A Blog about Landscape Design in San Diego
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This little wooden birdhouse was tossed into the garbage on one of our projects. Thankfully it was rescued and turned into a hanging planter. Its interesting how repurposing something can make it suddenly beautiful.

Recycled wood birdhouseBirdhouse close-up

To get ready for a private garden tour next week, Bryan and Jora Vess wanted us to spruce up their upper deck area. We craned in 3 large Olive trees (Est. 80 years old) and will finish the area with Decomposed Granite and some Agave vilmoriniana. More pictures after its completed. Enjoy

Olive tree

Vess Olive trees

Our Modern Concrete Bench can be adapted to most any outdoor space. The clean lines and simple shape allow it to compliment, not compete for attention. The bench is constructed using high density foam with a concrete-like shell for durability. It has the strength equivilent to 3000 psi. The Redwood can be changed out for any kind of durable seating surface and the concrete bases can be stuccoed or painted to continue an existing color scheme. The benches are available for purchase and can be delivered.

Concrete and Redwood bench

Concrete and Redwood bench

The Falling Waters Bench

So even the though the SF garden show was a few weeks ago, I wanted to talk about it.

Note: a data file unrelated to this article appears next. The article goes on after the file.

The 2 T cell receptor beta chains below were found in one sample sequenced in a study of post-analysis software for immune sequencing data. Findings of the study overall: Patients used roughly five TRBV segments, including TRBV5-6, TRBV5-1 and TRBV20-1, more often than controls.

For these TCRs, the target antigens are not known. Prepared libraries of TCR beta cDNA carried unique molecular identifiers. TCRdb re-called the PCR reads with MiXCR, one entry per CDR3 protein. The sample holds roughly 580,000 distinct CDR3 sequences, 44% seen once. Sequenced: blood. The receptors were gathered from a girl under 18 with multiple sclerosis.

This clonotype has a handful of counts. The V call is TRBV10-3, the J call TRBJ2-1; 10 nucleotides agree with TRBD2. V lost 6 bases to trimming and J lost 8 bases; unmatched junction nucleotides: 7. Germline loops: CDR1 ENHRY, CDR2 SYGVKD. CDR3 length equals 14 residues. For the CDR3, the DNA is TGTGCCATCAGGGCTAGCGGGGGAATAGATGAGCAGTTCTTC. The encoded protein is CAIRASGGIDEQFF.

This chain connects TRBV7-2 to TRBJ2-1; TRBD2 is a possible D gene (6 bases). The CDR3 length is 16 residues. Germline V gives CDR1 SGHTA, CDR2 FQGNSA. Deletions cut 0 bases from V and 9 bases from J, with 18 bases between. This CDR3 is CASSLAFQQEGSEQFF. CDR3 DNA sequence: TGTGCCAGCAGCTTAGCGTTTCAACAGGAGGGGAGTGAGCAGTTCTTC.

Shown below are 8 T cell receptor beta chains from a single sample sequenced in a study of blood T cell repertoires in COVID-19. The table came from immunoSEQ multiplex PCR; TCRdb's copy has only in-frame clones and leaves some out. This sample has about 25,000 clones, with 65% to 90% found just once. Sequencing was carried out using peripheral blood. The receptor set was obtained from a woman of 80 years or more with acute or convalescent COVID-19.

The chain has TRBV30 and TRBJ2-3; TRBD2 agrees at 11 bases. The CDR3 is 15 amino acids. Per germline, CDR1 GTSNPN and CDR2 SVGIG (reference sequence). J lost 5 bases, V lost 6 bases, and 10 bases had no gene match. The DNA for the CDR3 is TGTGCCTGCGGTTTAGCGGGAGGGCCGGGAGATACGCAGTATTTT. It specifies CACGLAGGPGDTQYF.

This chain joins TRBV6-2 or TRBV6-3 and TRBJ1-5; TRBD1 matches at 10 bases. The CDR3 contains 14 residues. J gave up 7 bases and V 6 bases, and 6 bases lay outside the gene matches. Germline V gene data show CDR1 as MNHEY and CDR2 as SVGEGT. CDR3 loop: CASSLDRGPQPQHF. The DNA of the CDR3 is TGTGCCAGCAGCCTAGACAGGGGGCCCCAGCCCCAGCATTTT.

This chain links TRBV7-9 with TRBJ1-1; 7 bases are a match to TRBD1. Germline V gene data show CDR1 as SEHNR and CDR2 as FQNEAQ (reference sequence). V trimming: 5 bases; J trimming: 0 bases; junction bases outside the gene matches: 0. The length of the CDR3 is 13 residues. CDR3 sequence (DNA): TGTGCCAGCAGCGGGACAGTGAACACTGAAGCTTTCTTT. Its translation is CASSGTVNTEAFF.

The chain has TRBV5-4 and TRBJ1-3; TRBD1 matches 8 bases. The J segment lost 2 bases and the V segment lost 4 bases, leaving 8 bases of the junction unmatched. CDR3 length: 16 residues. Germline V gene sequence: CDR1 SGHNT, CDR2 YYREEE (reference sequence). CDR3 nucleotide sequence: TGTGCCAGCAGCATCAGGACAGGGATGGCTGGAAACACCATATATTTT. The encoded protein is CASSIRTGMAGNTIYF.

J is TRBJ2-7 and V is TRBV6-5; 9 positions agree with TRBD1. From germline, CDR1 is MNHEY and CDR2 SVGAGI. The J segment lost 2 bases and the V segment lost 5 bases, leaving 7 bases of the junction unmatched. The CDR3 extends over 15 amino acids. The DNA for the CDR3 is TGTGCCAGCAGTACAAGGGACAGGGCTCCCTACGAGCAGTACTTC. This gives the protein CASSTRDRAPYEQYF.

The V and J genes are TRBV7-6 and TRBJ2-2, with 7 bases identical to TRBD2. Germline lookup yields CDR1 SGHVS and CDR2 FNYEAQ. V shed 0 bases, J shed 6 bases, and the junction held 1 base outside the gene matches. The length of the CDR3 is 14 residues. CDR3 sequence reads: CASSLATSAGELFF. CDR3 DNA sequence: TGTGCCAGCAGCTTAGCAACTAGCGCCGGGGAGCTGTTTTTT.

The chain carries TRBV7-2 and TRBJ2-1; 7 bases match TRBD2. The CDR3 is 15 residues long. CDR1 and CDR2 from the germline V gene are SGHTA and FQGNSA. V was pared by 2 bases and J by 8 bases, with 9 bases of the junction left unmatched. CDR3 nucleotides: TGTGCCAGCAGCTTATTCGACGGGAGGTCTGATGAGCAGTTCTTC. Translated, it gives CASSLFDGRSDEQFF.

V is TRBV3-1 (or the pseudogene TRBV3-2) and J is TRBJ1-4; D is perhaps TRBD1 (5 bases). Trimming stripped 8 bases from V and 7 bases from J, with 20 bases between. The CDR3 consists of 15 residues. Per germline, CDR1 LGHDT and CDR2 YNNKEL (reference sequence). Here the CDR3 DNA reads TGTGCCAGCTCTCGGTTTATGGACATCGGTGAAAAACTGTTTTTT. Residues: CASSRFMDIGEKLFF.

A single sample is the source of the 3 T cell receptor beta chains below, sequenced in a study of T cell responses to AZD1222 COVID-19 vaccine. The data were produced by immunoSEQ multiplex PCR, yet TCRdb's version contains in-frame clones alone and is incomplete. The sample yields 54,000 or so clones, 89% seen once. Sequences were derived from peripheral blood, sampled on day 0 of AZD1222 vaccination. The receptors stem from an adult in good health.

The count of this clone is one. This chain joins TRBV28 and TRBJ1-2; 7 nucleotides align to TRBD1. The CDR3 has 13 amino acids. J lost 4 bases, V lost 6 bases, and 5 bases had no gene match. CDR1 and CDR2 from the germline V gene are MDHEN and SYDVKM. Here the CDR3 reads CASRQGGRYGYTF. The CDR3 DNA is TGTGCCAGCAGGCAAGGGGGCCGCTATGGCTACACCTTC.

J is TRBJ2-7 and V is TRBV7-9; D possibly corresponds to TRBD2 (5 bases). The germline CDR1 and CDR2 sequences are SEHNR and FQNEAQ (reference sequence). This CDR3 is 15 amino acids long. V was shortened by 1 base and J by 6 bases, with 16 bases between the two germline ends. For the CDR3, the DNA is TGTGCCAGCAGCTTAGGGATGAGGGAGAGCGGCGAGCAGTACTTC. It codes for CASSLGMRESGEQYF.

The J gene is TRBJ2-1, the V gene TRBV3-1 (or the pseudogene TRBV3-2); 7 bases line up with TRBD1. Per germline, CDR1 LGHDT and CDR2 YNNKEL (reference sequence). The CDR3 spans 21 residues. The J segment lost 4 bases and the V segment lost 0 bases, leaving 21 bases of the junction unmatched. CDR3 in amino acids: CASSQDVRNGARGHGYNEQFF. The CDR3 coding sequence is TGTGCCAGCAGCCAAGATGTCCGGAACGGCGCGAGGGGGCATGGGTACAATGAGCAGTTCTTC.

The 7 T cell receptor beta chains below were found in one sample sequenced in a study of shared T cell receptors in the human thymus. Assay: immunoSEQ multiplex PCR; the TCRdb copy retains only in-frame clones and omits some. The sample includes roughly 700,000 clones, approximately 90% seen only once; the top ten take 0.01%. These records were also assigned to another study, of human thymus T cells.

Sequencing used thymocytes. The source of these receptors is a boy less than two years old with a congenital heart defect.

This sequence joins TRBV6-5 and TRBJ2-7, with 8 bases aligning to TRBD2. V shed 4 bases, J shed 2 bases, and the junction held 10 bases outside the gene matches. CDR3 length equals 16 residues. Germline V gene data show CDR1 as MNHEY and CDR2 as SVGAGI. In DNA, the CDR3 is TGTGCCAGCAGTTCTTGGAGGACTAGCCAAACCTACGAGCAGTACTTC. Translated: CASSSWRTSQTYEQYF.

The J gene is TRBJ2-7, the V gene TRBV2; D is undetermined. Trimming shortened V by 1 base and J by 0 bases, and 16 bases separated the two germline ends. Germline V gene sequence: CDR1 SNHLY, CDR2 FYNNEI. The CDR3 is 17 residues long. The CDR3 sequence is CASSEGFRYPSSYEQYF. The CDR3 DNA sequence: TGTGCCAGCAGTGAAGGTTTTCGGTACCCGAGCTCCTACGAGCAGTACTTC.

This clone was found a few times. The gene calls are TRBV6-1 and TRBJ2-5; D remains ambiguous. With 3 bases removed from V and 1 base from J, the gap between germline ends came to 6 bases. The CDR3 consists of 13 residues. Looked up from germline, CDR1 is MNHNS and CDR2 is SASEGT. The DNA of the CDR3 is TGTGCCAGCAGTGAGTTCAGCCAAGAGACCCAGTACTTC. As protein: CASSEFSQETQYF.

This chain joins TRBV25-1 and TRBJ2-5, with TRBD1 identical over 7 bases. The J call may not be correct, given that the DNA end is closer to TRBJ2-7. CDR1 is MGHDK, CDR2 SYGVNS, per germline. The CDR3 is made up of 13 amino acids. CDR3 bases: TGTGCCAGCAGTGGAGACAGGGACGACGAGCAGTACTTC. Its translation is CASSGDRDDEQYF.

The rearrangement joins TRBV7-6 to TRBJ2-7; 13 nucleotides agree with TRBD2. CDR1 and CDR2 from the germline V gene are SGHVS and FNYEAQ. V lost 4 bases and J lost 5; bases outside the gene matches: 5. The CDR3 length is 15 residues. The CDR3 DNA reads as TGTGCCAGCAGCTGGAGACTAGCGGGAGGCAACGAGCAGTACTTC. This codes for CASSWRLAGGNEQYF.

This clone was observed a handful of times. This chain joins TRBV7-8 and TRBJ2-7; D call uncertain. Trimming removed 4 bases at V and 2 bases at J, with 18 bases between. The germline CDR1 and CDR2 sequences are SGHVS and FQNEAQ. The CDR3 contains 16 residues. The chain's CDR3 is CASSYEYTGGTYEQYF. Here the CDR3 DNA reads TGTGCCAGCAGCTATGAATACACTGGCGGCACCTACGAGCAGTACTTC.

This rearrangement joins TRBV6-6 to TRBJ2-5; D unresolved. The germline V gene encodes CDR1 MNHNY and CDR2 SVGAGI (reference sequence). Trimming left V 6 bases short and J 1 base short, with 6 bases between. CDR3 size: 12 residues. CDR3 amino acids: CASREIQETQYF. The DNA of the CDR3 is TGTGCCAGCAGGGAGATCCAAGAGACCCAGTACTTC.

After visiting the show last year, I decided that the SF garden show would be an annual pilgrimage. Much to my dismay I heard the same rumor that many of you heard… “this would be the last year for the show”. That was the nail in the coffin, and even though I have an 8 month pregnant wife, priorities are priorities, right? :)

On the way up we needed to swing by Jennifer Asher’s home to drop off the beautiful sculptures we used in our display at the San Diego garden show. Her home was only 15 minutes away from Venice Beaches’ Big Red Sun. Big Red Sun is a boutique nursery and mecca for anyone interested in how landscape design can be integrated into just about any other design discipline. They truly have a unique style and cult following. The flagship Big Red Sun is located in Austin (our mid-west sister-city in my humble opinion) and is renowned for some of the most inovative landscapes, event styles, vignettes, and custom potted creations. Zach and I spent over an hour poking around, snapping photos, bugging the designers with inane questions, and generally soaking in the inspiration. Visit Big Red Sun, you won’t be disappointed.

Big Red SunSucculent Bird House

found materials, plants, melaleuca bark, yarn, drift wood

found materials, plants, melaleuca bark, yarn, drift wood

After the SF show, which was somewhat dissapointing for several reasons, we visited another boutiqe style nursery, Flora Grubb.

Flora Grubb has received a lot of press lately. Mostly for her Tillansdia installation at a Hotel in Yountville, SF (famous for Thomas Keller’s restaraunt French Laundry), But perhaps even more for her succulent wall installations. Using ELT green wall panels, Grubb plants them liberally with an array of echeverias, sedums, and other fleshy succulents. The result is a visual roller coaster. Enjoy.